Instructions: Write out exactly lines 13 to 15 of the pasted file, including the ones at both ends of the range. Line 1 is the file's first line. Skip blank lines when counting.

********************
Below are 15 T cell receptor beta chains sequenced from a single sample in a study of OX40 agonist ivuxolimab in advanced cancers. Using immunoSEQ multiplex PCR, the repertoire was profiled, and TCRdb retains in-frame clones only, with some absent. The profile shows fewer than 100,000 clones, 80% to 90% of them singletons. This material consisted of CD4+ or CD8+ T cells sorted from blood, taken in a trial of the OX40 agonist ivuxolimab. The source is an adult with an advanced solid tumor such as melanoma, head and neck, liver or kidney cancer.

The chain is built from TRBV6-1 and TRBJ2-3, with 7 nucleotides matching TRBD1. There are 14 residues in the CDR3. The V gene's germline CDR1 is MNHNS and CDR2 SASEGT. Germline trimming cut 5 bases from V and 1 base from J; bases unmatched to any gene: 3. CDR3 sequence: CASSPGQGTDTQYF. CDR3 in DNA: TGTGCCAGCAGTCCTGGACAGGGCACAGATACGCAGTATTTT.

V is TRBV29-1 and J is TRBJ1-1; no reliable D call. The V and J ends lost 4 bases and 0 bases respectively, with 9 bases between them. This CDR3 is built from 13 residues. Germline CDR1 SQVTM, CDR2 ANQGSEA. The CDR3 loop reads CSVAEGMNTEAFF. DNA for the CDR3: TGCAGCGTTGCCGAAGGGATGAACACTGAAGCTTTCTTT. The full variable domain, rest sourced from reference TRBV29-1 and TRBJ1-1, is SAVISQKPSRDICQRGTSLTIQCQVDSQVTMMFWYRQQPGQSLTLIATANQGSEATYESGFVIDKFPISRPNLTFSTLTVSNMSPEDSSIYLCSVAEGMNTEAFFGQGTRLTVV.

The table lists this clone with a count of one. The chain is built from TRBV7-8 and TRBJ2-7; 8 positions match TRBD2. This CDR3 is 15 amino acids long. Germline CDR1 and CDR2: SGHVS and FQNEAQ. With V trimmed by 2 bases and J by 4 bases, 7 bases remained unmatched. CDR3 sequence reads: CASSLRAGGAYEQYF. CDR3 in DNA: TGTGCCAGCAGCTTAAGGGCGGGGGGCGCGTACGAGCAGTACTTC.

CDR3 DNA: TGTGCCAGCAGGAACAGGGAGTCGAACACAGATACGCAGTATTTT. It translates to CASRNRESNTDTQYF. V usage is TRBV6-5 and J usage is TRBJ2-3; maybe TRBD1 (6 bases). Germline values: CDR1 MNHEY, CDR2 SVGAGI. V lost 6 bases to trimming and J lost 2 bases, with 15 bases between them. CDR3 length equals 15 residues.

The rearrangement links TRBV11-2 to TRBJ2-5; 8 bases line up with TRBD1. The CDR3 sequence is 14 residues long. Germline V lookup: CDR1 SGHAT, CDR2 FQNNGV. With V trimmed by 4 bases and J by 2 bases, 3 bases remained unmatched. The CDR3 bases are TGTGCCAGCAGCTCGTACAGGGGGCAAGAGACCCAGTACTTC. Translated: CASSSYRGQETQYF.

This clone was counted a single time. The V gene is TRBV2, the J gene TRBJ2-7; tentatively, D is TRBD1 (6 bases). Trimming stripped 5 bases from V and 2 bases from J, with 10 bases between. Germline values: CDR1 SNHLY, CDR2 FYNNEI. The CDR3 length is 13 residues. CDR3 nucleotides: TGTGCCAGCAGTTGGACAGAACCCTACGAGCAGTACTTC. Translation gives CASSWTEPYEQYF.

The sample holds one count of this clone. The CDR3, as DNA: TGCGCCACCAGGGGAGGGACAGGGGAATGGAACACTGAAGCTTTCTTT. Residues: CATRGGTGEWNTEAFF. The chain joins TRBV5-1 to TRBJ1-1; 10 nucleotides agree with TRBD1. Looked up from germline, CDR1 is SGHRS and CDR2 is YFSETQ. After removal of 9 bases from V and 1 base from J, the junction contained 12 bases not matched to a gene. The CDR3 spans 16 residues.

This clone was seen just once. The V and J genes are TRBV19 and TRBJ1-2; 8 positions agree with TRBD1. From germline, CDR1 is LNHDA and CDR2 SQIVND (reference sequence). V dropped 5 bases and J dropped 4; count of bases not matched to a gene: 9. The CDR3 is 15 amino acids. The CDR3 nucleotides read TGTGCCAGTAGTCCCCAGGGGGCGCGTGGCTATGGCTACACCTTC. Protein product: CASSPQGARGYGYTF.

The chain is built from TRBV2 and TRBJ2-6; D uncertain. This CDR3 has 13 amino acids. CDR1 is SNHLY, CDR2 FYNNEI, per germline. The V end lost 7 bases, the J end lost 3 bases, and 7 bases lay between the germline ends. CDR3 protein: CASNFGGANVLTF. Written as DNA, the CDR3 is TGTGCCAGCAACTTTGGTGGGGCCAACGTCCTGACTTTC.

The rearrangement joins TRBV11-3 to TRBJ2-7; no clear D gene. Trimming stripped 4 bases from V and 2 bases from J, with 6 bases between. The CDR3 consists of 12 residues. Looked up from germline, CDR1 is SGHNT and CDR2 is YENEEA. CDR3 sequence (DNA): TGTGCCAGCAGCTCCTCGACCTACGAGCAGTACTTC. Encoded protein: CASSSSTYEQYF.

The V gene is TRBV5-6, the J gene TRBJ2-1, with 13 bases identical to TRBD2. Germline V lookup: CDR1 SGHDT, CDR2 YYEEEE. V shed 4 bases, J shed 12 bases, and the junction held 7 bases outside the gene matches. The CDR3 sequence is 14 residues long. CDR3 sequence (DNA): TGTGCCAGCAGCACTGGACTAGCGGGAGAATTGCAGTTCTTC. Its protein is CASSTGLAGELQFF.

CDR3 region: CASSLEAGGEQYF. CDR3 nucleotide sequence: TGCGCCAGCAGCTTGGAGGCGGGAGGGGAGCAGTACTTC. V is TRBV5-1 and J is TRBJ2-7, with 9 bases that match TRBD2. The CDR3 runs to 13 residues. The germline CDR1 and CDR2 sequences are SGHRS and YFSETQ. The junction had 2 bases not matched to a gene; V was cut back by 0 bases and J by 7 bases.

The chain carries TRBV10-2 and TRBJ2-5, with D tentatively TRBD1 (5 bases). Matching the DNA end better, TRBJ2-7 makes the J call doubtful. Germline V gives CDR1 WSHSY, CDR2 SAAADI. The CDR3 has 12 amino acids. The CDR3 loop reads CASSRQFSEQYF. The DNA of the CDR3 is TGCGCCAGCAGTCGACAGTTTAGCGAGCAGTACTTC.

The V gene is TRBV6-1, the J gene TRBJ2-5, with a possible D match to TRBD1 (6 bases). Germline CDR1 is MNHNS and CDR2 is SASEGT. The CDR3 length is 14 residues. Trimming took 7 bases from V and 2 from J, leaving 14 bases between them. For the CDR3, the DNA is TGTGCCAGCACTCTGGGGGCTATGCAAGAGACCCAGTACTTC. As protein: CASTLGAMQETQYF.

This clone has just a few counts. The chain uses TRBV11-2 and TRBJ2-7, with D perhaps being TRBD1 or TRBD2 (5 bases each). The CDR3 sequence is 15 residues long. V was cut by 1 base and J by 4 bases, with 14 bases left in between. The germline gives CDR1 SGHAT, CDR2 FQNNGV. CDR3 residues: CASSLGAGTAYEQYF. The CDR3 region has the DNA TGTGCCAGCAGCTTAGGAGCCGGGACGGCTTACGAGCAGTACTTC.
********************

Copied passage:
CDR3 region: CASSLEAGGEQYF. CDR3 nucleotide sequence: TGCGCCAGCAGCTTGGAGGCGGGAGGGGAGCAGTACTTC. V is TRBV5-1 and J is TRBJ2-7, with 9 bases that match TRBD2. The CDR3 runs to 13 residues. The germline CDR1 and CDR2 sequences are SGHRS and YFSETQ. The junction had 2 bases not matched to a gene; V was cut back by 0 bases and J by 7 bases.

The chain carries TRBV10-2 and TRBJ2-5, with D tentatively TRBD1 (5 bases). Matching the DNA end better, TRBJ2-7 makes the J call doubtful. Germline V gives CDR1 WSHSY, CDR2 SAAADI. The CDR3 has 12 amino acids. The CDR3 loop reads CASSRQFSEQYF. The DNA of the CDR3 is TGCGCCAGCAGTCGACAGTTTAGCGAGCAGTACTTC.

The V gene is TRBV6-1, the J gene TRBJ2-5, with a possible D match to TRBD1 (6 bases). Germline CDR1 is MNHNS and CDR2 is SASEGT. The CDR3 length is 14 residues. Trimming took 7 bases from V and 2 from J, leaving 14 bases between them. For the CDR3, the DNA is TGTGCCAGCACTCTGGGGGCTATGCAAGAGACCCAGTACTTC. As protein: CASTLGAMQETQYF.